In the current study, although BMI and waist circumference in both genders increased progressively with pubertal development, body composition modifications were sexually dimorphic: FAT% increased with puberty in girls but not in boys. This sexual difference suggests that the accumulation of fat in girls may largely explain the accretion of BMI during puberty but in boys the increment in BMI may be mainly attributed to accumulation of fat-free tissue. Moreover, gender differences in BMI disappeared at the end of puberty, while differences in waist circumference remained at late puberty, with boys having higher waist circumference than girls. Since it has been reported that in children waist circumference is more associated with visceral fat , our results indicate that boys tend to have a more fat distributed prominently in the abdominal area during the pubertal process. Gender itself also influences the change pattern of leptin levels: in our study, leptin levels in girls increased steadily with progression of puberty; however, in boys, the levels of leptin increased transiently at the beginning of puberty, followed by a decrease till late puberty particularly in those overweight or obese. Consequently, girls had on average twice as much leptin as boys at the end of puberty. It has been known that leptin circulates at levels directly proportional to body fat; however, in boys, FAT% measured in our study did not decrease like leptin, but was stable during puberty even in those overweight or obesity. This dissociation might be explained by the method measuring fat mass which is not able to differentiate subcutaneous fat tissue and visceral fat tissue. Bulk of evidence have showed that leptin mRNA expression is enhanced in subcutaneous located adipocytes compared to visceral adipocytes [24, 25] and that circulating levels of leptin correlate with subcutaneous and total (not visceral) adipose tissue . This is in consistence with our founding in girls that change of BMI, FAT%, and leptin was similar, because adipose tissue in girls might develop prominently in the subcutaneous depots. Inversely, in boys, body fat percent measured by more accurate (method i.e., dual energy X-ray absorptiometry), has been found to be decreased during puberty . Furthermore, as indicated by waist circumference in our study, males, relative to females, tend to partition fat to the visceral spaces ; they would be expected to have lower serum leptin concentrations than females. Indeed, our study certificated that leptin levels declined in overweight and obesity boys in puberty. Thus, gender differences in both body composition and body fat distribution during puberty lead to the variations of serum leptin concentrations. However, due to the limitations of the BIA method, we could not investigate the relationship between leptin levels and different fat depots in our subjects. Moreover, gender differences in synthesis, transport, or clearance of the leptin  and a potential role of gonadal steroids also contribute to the gender distinction of serum leptin . It has been reported that circulating concentrations of testosterone significantly negatively correlate with circulating concentrations of leptin normalized to fat mass in males but not in females . Studies in both human and rodents have suggested that the inhibition by circulating androgens is one reason to explain the lower levels of leptin in males . In addition, the summit of leptin level at the onset of puberty in boys can be interpreted by the permissive action of leptin on trigger of puberty .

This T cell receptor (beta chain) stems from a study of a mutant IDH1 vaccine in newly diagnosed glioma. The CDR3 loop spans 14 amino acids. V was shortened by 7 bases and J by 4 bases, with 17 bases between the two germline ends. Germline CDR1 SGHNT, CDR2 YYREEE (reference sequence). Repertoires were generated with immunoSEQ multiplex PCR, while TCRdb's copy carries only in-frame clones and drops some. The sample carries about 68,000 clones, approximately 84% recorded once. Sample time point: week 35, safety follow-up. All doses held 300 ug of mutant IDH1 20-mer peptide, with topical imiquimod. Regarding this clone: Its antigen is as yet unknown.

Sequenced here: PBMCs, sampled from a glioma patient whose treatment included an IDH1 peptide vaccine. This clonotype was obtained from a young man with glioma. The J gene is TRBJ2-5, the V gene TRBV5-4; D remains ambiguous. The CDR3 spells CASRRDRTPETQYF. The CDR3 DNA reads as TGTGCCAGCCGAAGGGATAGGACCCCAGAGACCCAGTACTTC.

In our analysis, in both sexes, there was a significant decrease in adiponectin levels as children transitioned to puberty. Boys had lower levels of adiponectin than girls in puberty. Our data were consistent with previous studies which have reported that at the beginning of puberty, adiponectin levels are similar in boys and girls. However, most studies show that adiponectin levels in healthy girls remain almost no change during the pubertal process [33–36], although Woo et al. have reported a fall in obese girls . On the other hand, in boys, similar to our findings, it has been revealed that adiponectin levels decrease in midpuberty (between T2 and T3) and remain low till the end of puberty. From midpuberty onwards, adiponectin levels in boys are significantly lower than those in girls. [33–36]. The falling of adiponectin levels in boys have been most likely due to rising androgen levels. According to two studies of pubertal children [33, 37], adiponectin levels are inversely correlated with androgen concentrations (and particularly testosterone in boys). Higher testosterone production at increased Tanner staging leads to a decrease of sex hormone binding globulin which is positively associated with adiponectin , and moreover, administration of testosterone to hypogonadal males has been shown to suppress adiponectin levels . Otherwise, similar to leptin, human adiponectin gene expression has been found to be lower in visceral compared to subcutaneous fat , and this might be another reason for the decline of adiponectin level in boys. The decrease of adiponectin in girls observed in our study possibly resulted from the increase in fat mass percent in this period. Briefly, gender difference in adiponectin level during puberty is strongly associated with serum androgen concentrations and sexual dimorphism of changes in body composition and fat distribution.